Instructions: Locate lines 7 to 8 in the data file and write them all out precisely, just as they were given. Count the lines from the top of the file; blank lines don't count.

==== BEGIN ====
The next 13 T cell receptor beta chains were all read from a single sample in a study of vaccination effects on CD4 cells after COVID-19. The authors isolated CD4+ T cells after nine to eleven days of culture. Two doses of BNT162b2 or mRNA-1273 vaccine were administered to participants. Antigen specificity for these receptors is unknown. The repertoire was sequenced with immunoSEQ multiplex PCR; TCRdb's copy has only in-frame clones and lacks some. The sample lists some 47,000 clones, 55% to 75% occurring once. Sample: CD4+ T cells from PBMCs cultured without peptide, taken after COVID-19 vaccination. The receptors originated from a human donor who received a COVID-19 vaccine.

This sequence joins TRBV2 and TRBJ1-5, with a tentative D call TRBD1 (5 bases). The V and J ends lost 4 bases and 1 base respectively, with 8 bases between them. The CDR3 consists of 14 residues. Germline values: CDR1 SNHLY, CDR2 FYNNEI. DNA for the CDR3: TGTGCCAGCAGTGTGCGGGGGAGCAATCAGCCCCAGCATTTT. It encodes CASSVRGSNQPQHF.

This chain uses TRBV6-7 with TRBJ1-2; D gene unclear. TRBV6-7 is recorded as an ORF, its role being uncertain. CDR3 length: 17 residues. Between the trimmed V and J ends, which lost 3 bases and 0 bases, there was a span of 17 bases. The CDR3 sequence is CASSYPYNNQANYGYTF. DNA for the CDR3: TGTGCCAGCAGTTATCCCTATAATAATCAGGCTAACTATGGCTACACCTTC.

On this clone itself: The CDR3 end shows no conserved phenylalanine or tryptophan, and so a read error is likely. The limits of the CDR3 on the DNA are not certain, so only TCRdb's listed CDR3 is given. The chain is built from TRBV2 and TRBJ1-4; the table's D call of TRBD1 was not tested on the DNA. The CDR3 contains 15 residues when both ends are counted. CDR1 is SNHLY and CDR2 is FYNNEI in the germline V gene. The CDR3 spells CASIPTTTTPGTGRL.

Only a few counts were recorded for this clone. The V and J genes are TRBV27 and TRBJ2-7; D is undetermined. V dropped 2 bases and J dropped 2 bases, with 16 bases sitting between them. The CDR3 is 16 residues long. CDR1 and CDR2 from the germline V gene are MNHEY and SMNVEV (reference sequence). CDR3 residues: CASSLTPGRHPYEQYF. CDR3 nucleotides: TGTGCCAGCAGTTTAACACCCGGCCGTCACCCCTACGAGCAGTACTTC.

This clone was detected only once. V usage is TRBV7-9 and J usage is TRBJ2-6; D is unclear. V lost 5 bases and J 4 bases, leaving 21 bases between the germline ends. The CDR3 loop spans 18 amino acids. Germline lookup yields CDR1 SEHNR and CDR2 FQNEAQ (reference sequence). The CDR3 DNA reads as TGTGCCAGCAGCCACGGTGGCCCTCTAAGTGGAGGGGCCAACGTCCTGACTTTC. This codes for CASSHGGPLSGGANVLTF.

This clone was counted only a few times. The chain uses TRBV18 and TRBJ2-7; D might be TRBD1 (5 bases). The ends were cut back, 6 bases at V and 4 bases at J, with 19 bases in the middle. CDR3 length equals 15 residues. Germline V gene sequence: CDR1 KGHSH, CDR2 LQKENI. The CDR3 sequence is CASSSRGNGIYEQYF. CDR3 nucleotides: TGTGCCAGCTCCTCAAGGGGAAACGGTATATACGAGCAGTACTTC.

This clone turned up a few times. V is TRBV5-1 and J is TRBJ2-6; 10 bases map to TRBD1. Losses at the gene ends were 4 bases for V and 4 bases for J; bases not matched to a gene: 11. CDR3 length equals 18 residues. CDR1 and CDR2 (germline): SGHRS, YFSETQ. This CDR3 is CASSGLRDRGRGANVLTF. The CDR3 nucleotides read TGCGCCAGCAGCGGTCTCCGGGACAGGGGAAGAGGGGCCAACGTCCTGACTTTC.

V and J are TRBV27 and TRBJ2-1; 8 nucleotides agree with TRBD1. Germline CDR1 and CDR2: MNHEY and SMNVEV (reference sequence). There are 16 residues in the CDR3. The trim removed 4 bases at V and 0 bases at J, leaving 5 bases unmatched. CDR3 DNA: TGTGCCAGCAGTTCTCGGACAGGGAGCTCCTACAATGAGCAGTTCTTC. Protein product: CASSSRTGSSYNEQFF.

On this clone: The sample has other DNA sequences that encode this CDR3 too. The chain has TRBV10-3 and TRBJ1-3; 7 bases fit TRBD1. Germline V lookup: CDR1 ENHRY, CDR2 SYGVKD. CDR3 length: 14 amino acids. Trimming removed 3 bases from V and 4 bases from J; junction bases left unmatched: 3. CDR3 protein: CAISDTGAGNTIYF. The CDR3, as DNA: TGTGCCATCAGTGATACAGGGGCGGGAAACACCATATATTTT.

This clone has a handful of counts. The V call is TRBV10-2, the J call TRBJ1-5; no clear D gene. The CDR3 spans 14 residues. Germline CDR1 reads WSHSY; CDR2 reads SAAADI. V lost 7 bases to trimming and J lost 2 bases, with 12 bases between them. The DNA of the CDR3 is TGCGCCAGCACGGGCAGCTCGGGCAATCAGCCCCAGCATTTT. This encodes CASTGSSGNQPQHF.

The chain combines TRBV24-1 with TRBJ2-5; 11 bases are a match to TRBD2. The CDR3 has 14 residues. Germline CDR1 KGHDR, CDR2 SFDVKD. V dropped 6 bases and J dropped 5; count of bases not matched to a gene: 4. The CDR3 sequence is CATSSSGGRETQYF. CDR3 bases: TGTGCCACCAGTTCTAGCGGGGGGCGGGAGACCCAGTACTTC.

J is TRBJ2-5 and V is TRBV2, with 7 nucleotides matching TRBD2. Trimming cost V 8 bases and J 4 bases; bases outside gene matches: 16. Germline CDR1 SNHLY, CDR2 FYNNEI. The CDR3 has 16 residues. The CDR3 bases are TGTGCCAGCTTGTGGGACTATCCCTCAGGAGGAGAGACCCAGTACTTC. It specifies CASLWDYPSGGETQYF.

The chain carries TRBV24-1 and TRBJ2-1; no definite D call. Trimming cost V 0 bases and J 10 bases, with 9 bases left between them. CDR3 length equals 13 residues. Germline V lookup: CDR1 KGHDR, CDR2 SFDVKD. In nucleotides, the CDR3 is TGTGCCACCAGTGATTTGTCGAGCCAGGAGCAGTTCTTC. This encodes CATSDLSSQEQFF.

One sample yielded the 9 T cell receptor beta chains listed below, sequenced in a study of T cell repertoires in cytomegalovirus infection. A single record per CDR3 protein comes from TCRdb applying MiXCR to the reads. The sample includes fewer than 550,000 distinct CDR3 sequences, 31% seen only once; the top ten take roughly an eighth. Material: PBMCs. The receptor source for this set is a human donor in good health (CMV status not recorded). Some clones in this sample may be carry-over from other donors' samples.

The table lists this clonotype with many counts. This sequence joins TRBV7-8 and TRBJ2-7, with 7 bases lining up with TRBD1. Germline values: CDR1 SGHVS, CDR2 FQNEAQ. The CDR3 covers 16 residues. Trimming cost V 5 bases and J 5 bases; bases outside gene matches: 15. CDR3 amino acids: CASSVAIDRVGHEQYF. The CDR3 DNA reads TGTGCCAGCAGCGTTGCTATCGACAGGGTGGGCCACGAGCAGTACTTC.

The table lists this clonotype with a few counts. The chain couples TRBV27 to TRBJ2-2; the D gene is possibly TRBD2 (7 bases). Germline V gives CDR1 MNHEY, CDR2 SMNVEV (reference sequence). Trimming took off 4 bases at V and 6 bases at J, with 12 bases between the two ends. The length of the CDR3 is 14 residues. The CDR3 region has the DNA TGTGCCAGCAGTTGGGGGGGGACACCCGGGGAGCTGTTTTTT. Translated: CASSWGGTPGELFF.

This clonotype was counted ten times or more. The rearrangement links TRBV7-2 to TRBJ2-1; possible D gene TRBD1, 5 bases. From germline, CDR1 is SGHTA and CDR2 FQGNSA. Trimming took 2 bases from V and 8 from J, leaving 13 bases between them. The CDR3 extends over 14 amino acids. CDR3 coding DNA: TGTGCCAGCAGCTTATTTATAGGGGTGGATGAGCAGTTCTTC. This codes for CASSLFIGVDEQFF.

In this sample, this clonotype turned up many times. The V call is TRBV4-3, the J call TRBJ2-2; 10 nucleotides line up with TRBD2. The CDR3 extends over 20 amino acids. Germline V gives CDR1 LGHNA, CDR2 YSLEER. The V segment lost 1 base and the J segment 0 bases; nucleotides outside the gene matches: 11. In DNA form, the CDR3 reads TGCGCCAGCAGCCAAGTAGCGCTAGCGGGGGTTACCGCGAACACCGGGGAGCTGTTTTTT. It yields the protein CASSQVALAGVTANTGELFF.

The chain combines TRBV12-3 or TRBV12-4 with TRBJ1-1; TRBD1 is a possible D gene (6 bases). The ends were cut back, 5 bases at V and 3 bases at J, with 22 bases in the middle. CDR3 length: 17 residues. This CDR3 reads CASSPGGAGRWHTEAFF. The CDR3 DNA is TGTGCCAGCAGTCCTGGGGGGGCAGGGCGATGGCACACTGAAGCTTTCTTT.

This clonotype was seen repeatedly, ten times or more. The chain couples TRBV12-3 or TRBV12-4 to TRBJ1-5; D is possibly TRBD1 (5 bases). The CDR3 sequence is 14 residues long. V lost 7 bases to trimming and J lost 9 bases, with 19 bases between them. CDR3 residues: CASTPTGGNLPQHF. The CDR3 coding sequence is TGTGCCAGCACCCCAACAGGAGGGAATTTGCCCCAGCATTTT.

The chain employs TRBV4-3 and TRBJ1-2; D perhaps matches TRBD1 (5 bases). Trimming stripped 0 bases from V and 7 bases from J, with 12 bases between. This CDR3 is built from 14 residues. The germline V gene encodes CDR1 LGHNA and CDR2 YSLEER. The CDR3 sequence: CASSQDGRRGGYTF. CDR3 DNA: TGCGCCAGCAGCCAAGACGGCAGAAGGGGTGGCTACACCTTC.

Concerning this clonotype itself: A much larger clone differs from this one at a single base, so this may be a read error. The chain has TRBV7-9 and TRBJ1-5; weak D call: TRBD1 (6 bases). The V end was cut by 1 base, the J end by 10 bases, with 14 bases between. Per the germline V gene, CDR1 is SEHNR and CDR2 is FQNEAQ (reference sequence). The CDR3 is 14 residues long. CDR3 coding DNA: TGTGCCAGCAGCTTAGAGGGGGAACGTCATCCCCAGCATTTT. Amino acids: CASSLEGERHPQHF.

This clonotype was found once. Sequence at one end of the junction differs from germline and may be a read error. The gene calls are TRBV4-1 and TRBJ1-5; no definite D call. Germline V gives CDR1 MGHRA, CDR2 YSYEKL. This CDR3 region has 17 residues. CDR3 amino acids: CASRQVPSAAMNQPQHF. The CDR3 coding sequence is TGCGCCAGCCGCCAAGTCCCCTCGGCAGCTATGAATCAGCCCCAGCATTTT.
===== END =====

This clone was counted only a few times. The chain uses TRBV18 and TRBJ2-7; D might be TRBD1 (5 bases). The ends were cut back, 6 bases at V and 4 bases at J, with 19 bases in the middle. CDR3 length equals 15 residues. Germline V gene sequence: CDR1 KGHSH, CDR2 LQKENI. The CDR3 sequence is CASSSRGNGIYEQYF. CDR3 nucleotides: TGTGCCAGCTCCTCAAGGGGAAACGGTATATACGAGCAGTACTTC.

This clone turned up a few times. V is TRBV5-1 and J is TRBJ2-6; 10 bases map to TRBD1. Losses at the gene ends were 4 bases for V and 4 bases for J; bases not matched to a gene: 11. CDR3 length equals 18 residues. CDR1 and CDR2 (germline): SGHRS, YFSETQ. This CDR3 is CASSGLRDRGRGANVLTF. The CDR3 nucleotides read TGCGCCAGCAGCGGTCTCCGGGACAGGGGAAGAGGGGCCAACGTCCTGACTTTC.